Is God Found in the Creation?

First off, this is not meant as a debate over the existence of God, or about justifications people have for their belief or disbelief. Rather, this is more about hearing from Christians about their views on God’s relation to the universe (i.e. the creation).

In an article over at Evolution News & Science Today, Michael Egnor writes:

I found this to be a bit odd. I grew up in the church, so I learned all of the Sunday school Bible stories that are usually taught in such a setting. From my memory, there are many examples of God physically inhabiting the creation, or at least that’s the way it seems to me. For example, we have a disembodied hand writing something on a wall that only Danial can read. Moses is said to have spoken to God face to face. We are told that God resided or appeared in the Holy of Holies within the Tabernacle. We also have Jesus who has some relation with God, but I also recognize that this is a pretty complicated theological issue that has played a part in at least one schism within Christianity.

Suffice it to say, if you read the Bible you get the impression that God has been observed in the creation using physical senses. This is something that comes up often when we talk about the boundaries of what science can or can’t do, so I thought it might be helpful to get some clarification on peoples’ views where this topic is concerned.


Taking that in the other direction, are there not a great many physical things that can’t be sensed by sense organs? So how would being able or unable to be sensed make God any more or less God?


Good question. That could take us down the rabbit hole of how our senses relate to the universe in general. How many degrees of separation are there between the processes happening in the universe and the neurons in our brains where we construct our internal view of the world? Do we sense light, or are we simply sensing chemical changes in our photoreceptors?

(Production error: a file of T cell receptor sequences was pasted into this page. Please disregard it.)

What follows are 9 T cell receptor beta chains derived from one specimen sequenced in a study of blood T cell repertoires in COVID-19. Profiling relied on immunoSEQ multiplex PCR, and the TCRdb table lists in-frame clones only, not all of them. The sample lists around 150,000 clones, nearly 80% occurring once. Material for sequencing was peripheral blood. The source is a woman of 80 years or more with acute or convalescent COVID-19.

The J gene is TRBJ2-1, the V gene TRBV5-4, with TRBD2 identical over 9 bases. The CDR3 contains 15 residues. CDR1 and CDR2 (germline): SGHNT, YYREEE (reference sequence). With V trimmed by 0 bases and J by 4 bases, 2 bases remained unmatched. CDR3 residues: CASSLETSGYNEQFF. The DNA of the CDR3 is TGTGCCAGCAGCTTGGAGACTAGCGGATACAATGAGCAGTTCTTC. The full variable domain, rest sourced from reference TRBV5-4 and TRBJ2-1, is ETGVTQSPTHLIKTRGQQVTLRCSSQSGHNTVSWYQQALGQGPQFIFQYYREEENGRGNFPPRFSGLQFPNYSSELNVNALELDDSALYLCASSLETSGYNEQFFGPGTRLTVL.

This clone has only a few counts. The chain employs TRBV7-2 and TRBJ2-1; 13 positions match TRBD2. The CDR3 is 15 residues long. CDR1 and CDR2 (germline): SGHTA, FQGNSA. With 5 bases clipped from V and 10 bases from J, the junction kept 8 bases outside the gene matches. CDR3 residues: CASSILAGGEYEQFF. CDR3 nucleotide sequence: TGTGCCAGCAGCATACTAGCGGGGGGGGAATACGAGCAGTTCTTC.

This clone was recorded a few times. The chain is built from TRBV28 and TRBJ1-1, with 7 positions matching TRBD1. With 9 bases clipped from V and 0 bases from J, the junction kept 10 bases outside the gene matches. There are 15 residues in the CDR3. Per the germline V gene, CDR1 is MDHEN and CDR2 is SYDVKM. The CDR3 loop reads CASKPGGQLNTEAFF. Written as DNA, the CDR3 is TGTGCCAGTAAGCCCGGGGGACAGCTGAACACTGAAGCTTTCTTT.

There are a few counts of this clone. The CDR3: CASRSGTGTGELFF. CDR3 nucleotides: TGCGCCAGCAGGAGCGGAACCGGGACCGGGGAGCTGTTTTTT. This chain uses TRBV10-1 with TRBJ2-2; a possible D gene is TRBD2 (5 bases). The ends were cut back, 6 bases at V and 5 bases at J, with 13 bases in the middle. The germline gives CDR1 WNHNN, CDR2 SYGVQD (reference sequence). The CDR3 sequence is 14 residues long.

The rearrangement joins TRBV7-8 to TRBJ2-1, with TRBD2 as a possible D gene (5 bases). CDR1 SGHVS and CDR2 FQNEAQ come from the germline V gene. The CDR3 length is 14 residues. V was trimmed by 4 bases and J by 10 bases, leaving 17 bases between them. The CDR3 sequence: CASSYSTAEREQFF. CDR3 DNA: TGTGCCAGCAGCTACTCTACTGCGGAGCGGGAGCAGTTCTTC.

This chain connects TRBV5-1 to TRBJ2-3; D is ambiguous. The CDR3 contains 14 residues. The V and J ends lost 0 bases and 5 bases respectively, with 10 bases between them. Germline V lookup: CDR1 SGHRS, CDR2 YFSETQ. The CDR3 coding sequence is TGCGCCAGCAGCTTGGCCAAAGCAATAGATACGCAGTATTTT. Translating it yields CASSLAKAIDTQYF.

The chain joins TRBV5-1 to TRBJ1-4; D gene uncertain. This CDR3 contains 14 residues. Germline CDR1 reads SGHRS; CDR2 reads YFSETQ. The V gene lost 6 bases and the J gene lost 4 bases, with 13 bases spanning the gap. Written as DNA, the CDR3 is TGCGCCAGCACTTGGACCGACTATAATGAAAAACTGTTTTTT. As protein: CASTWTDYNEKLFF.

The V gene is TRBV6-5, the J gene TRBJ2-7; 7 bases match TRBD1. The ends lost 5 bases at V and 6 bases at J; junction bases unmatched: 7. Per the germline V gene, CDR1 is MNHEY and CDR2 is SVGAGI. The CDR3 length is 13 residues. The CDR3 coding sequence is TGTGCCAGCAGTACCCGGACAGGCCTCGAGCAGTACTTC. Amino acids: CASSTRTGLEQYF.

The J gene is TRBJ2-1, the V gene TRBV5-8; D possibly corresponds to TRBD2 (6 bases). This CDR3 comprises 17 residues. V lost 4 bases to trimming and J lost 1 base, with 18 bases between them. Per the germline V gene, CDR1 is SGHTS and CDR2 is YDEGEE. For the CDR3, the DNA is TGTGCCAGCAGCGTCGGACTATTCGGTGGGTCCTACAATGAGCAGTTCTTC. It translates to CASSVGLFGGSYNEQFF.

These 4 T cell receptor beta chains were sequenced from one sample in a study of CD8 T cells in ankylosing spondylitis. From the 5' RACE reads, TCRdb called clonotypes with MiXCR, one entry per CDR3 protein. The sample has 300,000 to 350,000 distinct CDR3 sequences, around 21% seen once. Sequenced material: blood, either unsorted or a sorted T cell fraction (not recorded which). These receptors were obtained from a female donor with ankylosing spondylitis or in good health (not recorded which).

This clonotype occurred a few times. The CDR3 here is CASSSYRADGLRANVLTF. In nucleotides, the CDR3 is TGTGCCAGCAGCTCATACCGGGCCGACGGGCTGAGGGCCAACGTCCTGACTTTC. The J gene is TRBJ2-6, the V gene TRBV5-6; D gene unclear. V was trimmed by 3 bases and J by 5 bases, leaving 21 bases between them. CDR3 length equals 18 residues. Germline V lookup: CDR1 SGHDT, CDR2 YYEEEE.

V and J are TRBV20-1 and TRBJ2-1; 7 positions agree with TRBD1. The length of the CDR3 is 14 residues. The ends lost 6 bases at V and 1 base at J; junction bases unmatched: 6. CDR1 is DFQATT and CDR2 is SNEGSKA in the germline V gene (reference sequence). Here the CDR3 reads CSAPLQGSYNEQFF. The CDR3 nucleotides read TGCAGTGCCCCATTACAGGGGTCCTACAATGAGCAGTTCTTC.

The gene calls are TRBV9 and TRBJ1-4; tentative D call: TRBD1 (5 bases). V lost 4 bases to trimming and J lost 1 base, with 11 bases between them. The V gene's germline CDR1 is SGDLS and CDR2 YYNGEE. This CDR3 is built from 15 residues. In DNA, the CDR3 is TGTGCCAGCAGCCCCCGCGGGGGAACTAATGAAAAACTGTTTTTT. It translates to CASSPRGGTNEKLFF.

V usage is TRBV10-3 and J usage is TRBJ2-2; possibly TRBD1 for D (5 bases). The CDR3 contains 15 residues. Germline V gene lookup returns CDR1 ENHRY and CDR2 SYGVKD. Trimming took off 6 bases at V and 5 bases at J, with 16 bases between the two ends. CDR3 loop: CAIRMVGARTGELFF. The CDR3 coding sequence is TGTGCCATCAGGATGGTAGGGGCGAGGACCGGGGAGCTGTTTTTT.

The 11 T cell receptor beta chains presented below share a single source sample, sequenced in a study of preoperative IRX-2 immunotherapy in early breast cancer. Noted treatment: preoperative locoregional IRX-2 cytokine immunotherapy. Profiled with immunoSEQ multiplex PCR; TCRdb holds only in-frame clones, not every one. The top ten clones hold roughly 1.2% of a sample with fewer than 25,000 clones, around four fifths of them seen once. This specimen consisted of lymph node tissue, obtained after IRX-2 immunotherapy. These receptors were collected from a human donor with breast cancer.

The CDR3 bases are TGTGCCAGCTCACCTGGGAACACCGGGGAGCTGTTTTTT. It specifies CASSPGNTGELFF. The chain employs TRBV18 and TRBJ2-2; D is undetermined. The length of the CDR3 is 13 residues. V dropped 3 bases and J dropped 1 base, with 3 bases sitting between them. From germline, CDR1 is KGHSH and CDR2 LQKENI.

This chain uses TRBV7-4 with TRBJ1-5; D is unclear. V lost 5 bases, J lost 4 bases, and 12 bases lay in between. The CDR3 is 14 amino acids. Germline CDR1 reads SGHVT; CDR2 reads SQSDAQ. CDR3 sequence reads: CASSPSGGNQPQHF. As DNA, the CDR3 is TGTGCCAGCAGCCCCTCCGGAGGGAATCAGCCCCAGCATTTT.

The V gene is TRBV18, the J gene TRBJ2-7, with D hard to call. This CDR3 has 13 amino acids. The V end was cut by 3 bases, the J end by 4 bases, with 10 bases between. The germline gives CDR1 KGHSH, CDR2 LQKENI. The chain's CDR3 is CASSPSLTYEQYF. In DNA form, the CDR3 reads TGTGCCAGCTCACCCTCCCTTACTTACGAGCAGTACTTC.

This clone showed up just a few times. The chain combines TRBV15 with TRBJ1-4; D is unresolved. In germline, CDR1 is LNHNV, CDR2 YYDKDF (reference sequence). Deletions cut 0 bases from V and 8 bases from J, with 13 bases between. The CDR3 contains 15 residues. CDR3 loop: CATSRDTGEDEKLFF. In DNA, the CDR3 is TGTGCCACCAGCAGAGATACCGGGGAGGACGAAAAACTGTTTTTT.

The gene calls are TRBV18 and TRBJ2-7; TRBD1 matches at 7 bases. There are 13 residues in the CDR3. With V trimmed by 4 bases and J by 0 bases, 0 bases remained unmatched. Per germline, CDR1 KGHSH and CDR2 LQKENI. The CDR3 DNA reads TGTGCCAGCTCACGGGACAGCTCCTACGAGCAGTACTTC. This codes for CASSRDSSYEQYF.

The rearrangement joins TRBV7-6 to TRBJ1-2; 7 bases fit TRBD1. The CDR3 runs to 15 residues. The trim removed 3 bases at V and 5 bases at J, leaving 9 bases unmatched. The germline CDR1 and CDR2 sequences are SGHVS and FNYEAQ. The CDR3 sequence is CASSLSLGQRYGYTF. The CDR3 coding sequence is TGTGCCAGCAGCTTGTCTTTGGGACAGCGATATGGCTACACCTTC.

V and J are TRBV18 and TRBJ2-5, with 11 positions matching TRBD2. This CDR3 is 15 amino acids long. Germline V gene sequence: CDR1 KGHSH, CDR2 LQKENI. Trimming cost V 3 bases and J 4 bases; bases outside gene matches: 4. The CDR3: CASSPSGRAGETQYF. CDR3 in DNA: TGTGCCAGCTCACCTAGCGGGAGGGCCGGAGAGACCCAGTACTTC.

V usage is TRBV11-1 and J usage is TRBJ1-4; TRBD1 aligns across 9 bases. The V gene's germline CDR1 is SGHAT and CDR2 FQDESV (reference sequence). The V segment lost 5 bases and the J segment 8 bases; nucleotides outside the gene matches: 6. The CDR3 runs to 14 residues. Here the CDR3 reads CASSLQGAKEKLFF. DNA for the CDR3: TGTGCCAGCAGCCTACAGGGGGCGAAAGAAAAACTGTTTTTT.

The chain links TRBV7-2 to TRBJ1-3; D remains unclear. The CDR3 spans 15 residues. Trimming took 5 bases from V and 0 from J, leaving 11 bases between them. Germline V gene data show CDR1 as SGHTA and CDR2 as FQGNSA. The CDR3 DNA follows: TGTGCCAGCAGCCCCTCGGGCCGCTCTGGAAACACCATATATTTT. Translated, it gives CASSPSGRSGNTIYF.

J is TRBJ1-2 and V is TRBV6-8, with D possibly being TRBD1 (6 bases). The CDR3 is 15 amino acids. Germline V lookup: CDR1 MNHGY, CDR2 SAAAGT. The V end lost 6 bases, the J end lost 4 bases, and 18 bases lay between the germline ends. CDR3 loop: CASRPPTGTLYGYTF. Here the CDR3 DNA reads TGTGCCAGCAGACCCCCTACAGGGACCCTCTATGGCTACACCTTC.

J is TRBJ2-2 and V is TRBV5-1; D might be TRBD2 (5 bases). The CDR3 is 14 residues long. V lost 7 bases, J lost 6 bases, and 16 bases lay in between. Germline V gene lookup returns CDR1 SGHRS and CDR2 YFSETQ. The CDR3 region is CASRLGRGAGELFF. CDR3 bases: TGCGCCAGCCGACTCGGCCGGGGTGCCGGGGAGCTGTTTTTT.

It’s a fun rabbit hole to go down, but perhaps not a productive one. A colloquial meaning of “senses” probably works fine for this thread. We mean sense God in the same way you would sense the wind, or sense the existence of another person. To be a bit more on topic, the same way in which Thomas sensed the wounds on Jesus’ side and hands.

Although there are quite a few portions of the Bible describing God’s direct and tangible interaction with physical reality, especially the incarnation of Jesus, I suppose I would classify these events as miraculous exceptions. Without those miracles, I would tend to agree with Egnor, as I generally consider God as transcendent to His creation and existing in a non-physical realm.


I agree. I’m referring to such things as protons, carbon atoms, and other small objects invisible to all our senses. Add microscopes and the category shrinks a bit, but not all that much.

Not a statement one would hope to find very often.

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Yes, I find myself in uncharted territory here! :rofl:

It seems that Egnor is saying God can not be sensed, ever. If God could be sensed even once then God is no longer God. The part that confused me is that Egnor’s description did not seem consistent with the Christian theology I was taught.

Perhaps a better way to put it is that God chooses not to reside in the physical realm except for special circumstances.